Cochlear Implants: Child

Profoundly deaf children who use cochlear implants to hear often say their quality of life is equal to their normal-hearing peers.

Cochlear implants don’t seem to magnify psycho-social problems for wearers."

Betty Loy, Au.D.
Clinical Research Manager
Otolaryngology – Head and Neck Surgery

In addition, the earlier a child is implanted with a cochlear device and the longer he or she wears the device, the better overall quality of life the child reports and the more successful the child is in school.

Cochlear implants are small electronic devices that are surgically implanted in the inner ear and activated by another device worn outside the ear. They bypass damaged or diseased parts of the ear by directly stimulating the auditory nerve, which is connected to the brain.

Approximately 188,000 people worldwide have received cochlear implants as of 2009, according to the Food and Drug Administration. In the United States, roughly 41,500 adults and 25,500 children have received them.

What to Expect

Once it’s determined that your child is a candidate for cochlear implant evaluation, the following steps typically occur.

Preliminary Coordination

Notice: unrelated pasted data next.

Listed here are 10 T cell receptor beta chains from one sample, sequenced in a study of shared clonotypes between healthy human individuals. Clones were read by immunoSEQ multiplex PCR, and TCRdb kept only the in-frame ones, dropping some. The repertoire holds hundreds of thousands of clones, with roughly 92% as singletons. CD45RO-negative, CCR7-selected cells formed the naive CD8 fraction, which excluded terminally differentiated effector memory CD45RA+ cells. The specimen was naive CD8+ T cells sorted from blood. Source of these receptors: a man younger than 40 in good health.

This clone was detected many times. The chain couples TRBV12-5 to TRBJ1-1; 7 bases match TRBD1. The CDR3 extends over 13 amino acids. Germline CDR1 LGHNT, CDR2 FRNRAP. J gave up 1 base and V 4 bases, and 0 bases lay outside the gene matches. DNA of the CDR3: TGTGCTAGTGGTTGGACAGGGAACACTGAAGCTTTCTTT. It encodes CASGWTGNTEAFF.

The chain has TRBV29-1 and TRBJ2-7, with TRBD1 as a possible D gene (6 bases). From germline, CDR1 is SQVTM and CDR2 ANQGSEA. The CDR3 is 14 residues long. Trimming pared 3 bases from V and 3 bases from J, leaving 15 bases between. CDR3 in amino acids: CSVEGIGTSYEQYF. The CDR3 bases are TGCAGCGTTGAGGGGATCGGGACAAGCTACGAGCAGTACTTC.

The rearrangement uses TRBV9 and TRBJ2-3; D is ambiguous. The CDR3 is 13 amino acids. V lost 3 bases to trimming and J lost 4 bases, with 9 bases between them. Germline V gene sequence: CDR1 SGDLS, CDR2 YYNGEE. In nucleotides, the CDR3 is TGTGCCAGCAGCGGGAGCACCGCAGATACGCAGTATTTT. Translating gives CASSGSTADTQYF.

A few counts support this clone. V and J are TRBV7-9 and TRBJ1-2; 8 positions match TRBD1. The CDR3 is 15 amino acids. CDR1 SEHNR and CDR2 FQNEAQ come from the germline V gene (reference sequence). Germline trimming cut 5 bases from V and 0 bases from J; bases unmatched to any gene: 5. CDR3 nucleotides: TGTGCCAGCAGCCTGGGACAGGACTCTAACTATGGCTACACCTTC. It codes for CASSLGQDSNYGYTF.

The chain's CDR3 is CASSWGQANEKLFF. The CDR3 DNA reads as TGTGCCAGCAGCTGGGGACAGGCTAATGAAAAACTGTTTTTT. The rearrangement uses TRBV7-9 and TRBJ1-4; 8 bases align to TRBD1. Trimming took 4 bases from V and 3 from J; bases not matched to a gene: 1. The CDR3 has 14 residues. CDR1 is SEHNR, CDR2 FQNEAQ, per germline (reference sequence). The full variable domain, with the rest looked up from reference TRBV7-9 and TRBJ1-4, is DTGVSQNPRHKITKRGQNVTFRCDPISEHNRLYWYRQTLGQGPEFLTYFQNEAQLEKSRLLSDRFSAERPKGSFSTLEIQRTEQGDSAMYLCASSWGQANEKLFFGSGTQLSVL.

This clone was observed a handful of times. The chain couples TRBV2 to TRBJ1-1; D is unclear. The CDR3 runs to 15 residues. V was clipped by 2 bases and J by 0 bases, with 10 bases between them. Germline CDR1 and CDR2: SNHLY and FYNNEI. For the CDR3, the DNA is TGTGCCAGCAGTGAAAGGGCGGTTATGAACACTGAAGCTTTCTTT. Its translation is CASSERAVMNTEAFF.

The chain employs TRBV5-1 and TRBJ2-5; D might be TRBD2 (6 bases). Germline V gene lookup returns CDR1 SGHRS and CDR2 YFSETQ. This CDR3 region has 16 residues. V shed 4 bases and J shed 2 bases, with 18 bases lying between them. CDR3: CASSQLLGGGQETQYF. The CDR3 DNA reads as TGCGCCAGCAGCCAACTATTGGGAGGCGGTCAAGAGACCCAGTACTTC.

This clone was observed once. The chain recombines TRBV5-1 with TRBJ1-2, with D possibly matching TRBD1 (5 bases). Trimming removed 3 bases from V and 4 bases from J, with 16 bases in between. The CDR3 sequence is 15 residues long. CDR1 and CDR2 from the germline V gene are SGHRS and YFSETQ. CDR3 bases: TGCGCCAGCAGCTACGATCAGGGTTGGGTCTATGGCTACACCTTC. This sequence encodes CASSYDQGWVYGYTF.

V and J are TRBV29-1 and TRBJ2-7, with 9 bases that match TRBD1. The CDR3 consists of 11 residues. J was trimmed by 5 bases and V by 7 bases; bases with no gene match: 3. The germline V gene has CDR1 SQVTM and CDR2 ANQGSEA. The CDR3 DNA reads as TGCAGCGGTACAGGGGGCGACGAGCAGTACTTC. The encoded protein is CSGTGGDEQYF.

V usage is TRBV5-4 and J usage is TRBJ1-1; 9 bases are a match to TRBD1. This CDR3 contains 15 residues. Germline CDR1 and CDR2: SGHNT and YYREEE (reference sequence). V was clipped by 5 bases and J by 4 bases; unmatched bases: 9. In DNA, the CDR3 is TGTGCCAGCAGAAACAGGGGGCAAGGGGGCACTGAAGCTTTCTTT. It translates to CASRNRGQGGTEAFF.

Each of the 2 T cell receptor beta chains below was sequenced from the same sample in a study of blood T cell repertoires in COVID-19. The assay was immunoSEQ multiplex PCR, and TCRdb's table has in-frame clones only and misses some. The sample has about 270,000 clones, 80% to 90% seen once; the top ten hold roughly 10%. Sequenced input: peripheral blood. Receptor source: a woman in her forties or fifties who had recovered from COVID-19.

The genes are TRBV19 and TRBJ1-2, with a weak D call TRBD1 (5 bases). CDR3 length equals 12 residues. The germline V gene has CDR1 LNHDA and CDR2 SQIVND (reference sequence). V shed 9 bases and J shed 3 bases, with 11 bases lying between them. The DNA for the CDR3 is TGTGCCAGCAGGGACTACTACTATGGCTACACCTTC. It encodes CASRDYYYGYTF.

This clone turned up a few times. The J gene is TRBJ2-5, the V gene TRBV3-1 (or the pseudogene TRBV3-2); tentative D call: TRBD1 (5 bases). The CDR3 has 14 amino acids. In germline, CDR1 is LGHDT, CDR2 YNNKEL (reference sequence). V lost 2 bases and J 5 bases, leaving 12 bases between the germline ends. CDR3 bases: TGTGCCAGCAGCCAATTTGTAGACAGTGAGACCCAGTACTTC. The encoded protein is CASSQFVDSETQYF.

1. Your doctor at Children’s Medical Center or the James W. Aston Ambulatory Care Center requests an implant packet from the Callier Center for Communication Disorders at UT Dallas.
  2. Complete the intake packet and return it to the Cochlear Implant Coordinator at the Callier Center in the envelope provided.
  3. Once the packet is returned to Callier, insurance benefits are verified and outside records are requested (from school, family doctor, etc.).
  4. Once insurance benefits are verified and approved and outside records are received, your child will be scheduled for the cochlear implant evaluations at the Callier Center.

Testing, Evaluation, and Discussion

  1. Testing at the Callier Center includes speech and language evaluation, hearing, and ear function testing.
  2. The results of these tests will be discussed with you and sent to Peter Roland, M.D., and other doctors you may request.
  3. If you and your family decide to proceed, choose your child’s device and the accessories that come with it. A team member will assist you, but the final decision is up to you and your family.
  4. Also during this time your child should receive a magnetic resonance imaging (MRI) study. MRI gives the doctor a picture of the cochlea (the inner ear) and hearing nerve to help determine if your child is a good candidate for implantation and if so, which ear to implant.

Surgery and Beyond

  1. Surgery is scheduled. Once you have a surgery date you are responsible for making an appointment with Callier for initial implant hook-up and mapping.
  2. Approximately one month after surgery, allowing time to heal, the audiologist at Callier will hook up the outside part of the implant and create a map for your child.
  3. These mapping visits will continue as needed.
  4. We strongly recommend speech/language therapy with an emphasis on learning to listen with a cochlear implant for the enhanced development of listening, speech, and language.